Problem? I don't like the to-do applications I've tried.
Solution? Make one yourself, dummy!

What I want Chorenivore to be is a simple to-do application that allows users to create single and repeating tasks. I also want users to determine when a task should be completed upon creation.

Then I want a list of the days of the week, which allows users to drill down and see what's due that day. I may want some other visual cues in the future (such as showing how many tasks are due on a particular day, or separating single and repeating tasks) but for now I'll be satisfied with tabs that render partials for each day of the week.

The real thing I think is missing from online to-do lists is the satisfaction of crossing an item off a list. I often find myself making lists simply so I CAN check things off of that list. I'm sure I'm not the only one, so I'm thinking about ways to replicate this, or get close to replicating it with a web application.

How often do you guys do something like this? Dig up an old project you've abandoned for one reason or another? I'm guessing this is a pretty regular occurrence for web developers.

On a side note, I fired up a new Rails application the other day and it's funny how BULKY Rails seems after a solid 3 or 4 months using Sinatra.

Sunday, January 22, 2012

CODETOBER, other code-related things I've been up to

As you may (or may not!) be aware, I've been doing some consulting work with the Expected Behavior guys the last couple of months, mostly working on SEO for DocRaptor, but also doing some other marketing work.

This applies to coding because they want a way to more accurately track where their users are coming from, so this week I'm going to look into coding something that will pull various bits of information into a more readable format. Sound cool, right?

I've also got an interview at iGoDigital on Tuesday, for a junior developer position. I interviewed there back in September, but it wasn't a good fit at the time. Now? Maybe a better fit! It's kind of funny. When I first got into Ruby, I wanted to make more money and programming seemed like a good way to do that. Now I'm less concerned about making more money, and I largely want to become a better programmer. Working full-time would definitely help me improve my skills, especially in a team environment. So I'm pretty excited about this opportunity.

I'm still gathering ideas for CODETOBER, since I really need to a) code more and b) blog about coding more. So far my list is pretty sparse, and I'm still open to suggestions if you've got them. What kind of things should I be looking into? What would be worthwhile, or valuable, or fun, or frustrating, or otherwise teach me a life lesson? I'd like to see more developers doing crazy things in February.

Now I think I'll sit down and work on a stupid project. I'm kind of losing interest in Dungeon Crawler (SURPRISE!)

Thursday, January 12, 2012

Announcing CODETOBER

Awesome IndyRB meetup last night. I got a lot of great recommendations for books to check out, and then had a ton of fun drinking beers and talking about projects at the Brockway pub afterwards. It's pretty awesome that we get so many new people coming to the meetups, partly because it's awesome to see such interest in Ruby and partly because it's also awesome that I'm no longer the newest coder around. After the meetup, I may have had some beers and spent some time hassling other developers about why they should be blogging more often. And then I realize I haven't blogged in what? 9 days? Who am I to hassle other people for not blogging?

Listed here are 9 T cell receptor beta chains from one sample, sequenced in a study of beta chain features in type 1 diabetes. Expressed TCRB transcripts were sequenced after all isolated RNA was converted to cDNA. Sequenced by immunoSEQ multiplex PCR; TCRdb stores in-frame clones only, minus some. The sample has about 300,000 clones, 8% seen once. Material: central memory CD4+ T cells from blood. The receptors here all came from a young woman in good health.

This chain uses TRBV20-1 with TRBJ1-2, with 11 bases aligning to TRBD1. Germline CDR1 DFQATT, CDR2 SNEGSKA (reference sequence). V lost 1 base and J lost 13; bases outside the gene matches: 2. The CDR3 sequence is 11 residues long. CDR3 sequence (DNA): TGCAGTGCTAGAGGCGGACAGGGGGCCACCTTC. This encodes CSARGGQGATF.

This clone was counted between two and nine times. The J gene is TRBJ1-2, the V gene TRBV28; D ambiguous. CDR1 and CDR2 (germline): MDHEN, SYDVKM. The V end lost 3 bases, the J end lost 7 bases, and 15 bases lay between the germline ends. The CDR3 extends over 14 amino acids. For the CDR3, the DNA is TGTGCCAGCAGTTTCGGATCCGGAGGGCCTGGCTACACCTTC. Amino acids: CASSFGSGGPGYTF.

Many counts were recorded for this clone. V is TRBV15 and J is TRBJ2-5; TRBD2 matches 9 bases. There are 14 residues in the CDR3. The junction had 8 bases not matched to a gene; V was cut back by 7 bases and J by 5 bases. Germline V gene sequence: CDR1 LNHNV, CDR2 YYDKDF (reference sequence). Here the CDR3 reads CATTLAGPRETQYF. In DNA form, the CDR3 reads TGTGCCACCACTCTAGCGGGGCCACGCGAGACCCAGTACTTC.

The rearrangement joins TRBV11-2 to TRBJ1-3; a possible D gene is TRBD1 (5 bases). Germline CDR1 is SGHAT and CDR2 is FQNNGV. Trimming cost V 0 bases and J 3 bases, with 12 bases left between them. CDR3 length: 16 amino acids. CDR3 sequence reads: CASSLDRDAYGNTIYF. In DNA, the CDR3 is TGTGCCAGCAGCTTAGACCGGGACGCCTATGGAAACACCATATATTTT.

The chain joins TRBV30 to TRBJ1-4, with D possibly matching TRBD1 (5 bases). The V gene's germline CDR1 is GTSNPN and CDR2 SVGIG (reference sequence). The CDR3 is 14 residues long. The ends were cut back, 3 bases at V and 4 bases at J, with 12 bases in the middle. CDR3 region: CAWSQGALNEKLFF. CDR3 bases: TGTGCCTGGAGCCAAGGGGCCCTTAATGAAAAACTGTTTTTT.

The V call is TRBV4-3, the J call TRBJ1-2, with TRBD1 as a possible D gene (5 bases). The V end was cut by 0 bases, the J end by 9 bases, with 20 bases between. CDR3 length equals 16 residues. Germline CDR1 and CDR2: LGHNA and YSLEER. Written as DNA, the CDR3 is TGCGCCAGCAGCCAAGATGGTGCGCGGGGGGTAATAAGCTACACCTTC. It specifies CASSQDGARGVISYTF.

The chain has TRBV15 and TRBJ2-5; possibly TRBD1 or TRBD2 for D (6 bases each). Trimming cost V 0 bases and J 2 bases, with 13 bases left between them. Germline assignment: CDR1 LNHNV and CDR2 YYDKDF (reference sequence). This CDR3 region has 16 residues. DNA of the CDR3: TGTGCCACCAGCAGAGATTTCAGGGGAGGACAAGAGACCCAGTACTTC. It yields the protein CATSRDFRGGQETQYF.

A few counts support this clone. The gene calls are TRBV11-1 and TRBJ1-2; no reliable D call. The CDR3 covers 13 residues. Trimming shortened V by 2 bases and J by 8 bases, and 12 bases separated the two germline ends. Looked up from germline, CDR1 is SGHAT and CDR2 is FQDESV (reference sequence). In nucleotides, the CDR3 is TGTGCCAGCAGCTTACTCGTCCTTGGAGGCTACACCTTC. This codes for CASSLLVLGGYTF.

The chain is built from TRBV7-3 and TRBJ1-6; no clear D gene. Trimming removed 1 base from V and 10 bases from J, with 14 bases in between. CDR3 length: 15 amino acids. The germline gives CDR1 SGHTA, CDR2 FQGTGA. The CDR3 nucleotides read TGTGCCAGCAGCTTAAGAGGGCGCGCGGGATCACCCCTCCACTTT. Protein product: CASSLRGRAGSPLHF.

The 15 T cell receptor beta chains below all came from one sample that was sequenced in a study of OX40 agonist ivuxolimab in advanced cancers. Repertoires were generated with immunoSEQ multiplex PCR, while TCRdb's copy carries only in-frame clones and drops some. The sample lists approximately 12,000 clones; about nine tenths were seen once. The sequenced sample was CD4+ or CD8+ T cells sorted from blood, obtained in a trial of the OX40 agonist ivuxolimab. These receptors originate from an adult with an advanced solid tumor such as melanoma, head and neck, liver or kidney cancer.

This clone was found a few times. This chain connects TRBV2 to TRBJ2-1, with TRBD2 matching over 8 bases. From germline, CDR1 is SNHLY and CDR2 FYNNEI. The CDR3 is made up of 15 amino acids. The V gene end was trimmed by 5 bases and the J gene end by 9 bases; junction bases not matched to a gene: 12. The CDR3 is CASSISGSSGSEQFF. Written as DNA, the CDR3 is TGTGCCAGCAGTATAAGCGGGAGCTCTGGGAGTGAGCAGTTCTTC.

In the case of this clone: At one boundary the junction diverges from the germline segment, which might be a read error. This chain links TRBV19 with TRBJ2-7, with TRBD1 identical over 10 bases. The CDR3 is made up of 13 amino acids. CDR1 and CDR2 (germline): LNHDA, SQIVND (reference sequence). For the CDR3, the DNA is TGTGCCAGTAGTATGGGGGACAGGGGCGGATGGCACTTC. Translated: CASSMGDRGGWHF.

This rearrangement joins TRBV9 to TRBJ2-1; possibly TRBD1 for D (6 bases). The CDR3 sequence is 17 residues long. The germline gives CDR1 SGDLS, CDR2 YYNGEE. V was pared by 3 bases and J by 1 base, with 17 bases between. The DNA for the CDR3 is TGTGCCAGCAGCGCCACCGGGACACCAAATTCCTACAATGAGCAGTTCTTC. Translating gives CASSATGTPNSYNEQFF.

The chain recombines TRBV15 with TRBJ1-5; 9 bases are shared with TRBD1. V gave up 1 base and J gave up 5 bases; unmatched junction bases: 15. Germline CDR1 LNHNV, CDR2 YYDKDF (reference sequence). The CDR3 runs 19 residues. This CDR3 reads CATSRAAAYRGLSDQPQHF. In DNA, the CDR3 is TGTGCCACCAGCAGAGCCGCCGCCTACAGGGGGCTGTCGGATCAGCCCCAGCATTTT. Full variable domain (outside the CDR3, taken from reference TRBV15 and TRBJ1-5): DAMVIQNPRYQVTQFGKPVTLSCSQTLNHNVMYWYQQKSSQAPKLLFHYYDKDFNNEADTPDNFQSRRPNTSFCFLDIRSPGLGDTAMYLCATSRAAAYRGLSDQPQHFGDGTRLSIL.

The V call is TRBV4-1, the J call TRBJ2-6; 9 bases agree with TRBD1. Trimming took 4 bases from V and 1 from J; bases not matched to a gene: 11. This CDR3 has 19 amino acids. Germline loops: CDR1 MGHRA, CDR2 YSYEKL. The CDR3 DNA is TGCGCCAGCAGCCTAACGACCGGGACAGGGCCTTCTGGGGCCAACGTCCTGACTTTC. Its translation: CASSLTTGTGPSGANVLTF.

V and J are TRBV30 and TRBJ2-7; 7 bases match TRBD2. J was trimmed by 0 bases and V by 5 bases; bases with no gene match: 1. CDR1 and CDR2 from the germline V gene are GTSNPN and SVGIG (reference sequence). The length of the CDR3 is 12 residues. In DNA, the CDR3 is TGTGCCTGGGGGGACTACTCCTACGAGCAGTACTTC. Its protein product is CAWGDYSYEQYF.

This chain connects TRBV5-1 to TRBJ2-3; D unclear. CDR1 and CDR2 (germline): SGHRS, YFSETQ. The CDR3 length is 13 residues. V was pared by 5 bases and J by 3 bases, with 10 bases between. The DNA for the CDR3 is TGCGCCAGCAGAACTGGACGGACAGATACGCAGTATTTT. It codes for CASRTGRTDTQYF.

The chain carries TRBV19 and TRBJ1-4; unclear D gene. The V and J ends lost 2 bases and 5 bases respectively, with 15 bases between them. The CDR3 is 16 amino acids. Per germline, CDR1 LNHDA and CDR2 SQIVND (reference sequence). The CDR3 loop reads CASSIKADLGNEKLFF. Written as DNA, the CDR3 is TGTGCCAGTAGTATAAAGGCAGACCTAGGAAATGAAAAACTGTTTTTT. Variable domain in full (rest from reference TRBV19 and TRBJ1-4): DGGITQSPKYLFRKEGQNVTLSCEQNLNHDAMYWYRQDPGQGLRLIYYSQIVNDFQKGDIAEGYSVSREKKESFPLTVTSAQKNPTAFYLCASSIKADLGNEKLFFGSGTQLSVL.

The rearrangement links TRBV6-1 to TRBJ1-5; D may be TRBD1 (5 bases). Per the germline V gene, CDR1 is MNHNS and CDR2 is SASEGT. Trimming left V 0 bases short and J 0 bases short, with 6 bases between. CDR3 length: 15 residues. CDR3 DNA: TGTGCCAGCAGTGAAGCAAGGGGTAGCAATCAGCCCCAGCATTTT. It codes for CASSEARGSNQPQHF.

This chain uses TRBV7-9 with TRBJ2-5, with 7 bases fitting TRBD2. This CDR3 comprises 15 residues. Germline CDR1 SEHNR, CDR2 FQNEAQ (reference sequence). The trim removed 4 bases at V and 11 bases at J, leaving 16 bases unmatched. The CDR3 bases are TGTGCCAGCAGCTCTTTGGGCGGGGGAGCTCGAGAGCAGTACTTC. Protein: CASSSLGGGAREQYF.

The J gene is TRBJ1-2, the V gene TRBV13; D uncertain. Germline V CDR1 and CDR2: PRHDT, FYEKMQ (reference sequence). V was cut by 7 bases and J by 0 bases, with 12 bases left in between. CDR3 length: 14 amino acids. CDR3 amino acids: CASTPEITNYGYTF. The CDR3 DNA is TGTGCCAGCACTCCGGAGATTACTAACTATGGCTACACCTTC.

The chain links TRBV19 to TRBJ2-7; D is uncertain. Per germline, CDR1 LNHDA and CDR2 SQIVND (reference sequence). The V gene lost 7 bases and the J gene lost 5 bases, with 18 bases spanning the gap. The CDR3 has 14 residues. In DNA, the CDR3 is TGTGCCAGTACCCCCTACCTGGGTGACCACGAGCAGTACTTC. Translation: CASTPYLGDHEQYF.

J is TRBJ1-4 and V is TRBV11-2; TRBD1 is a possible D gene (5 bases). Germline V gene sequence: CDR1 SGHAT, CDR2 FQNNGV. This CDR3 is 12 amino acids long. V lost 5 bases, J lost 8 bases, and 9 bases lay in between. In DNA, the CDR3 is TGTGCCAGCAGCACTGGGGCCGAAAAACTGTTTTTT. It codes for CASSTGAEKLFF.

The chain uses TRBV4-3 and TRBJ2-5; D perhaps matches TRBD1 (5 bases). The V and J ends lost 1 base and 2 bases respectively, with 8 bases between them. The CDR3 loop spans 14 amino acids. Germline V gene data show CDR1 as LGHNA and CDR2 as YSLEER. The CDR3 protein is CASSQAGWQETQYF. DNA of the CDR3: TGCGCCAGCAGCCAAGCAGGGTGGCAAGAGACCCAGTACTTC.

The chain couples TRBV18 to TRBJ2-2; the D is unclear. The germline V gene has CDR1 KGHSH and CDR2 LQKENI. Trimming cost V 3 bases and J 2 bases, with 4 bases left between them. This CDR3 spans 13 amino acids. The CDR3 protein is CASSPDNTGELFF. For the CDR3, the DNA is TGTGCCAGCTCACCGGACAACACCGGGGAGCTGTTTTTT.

But I've got an idea to remedy this. I absolutely SHOULD be blogging more often, and I'm going to take a page from my friend Miles' book and try to learn something new every day in February and then blog about it. I want to have an awesome name for this month, so I'm probably just going to call it CODETOBER. Also it's a leap year this year. WEIRD!

I've got a list going for things I want to look into or try to understand a bit. Mostly things I've heard mentioned often enough that I want to look into them, or how to use tools I'm already familiar with more effectively.

This list is pretty short, though. I'm definitely interested in learning how to dry up my code, since I feel that's a big weak point for me. And getting more familiar using Git for source control, learning more terminal shortcuts, Sass, Cucumber, HTML5 (since I'm a sucker for front-end design anyway) and I'm interested in getting more recommendations. What do you think would be beneficial to look into? Useful gems, fun tutorials, etc? I'M COUNTING ON YOU, INTERNET!

In more concrete coding news, I hung out with my friend Eli and he showed me how to dry up my Dungeon Crawler code quite a bit. I've now got one method that generates the rooms as opposed to 10 different methods! Still pretty soggy around the edges, though. And through the middle. It's actually mostly still pretty soggy.

Tuesday, January 3, 2012

Learning How to Abstract Code

In my last post, I was talking about how to deal with coder's block. I've been working on my current project, Dungeon Crawler, for about a month and I'd really hit a wall.

The problem was due to a couple of things. First, I'd gotten a lot of really good advice that I didn't quite understand, and I felt bad that I wasn't getting it, so I was reluctant to ask for more advice. Second, I'd already spent so much time without making any progress that I was getting sick of the project.

But I think I've gotten through my lack of motivation and I've made some progress with this project, but the code is an explicit, redundant mess. So the question at this point becomes is it better for me to make some progress coding in a way that I know is bad, or to not make progress at all?

Obviously it's better to make progress (and I did learn a bit about YAML tonight, so it's not entirely a wash) but it's about time I got better at writing code. I've noticed a problem with the way I write code: I'm far too heavy handed and I repeat myself too much. I need to get better at abstracting my code, so that's my current goal.

Maybe this is easier said than done, but at least I'm losing track of time while coding again, right?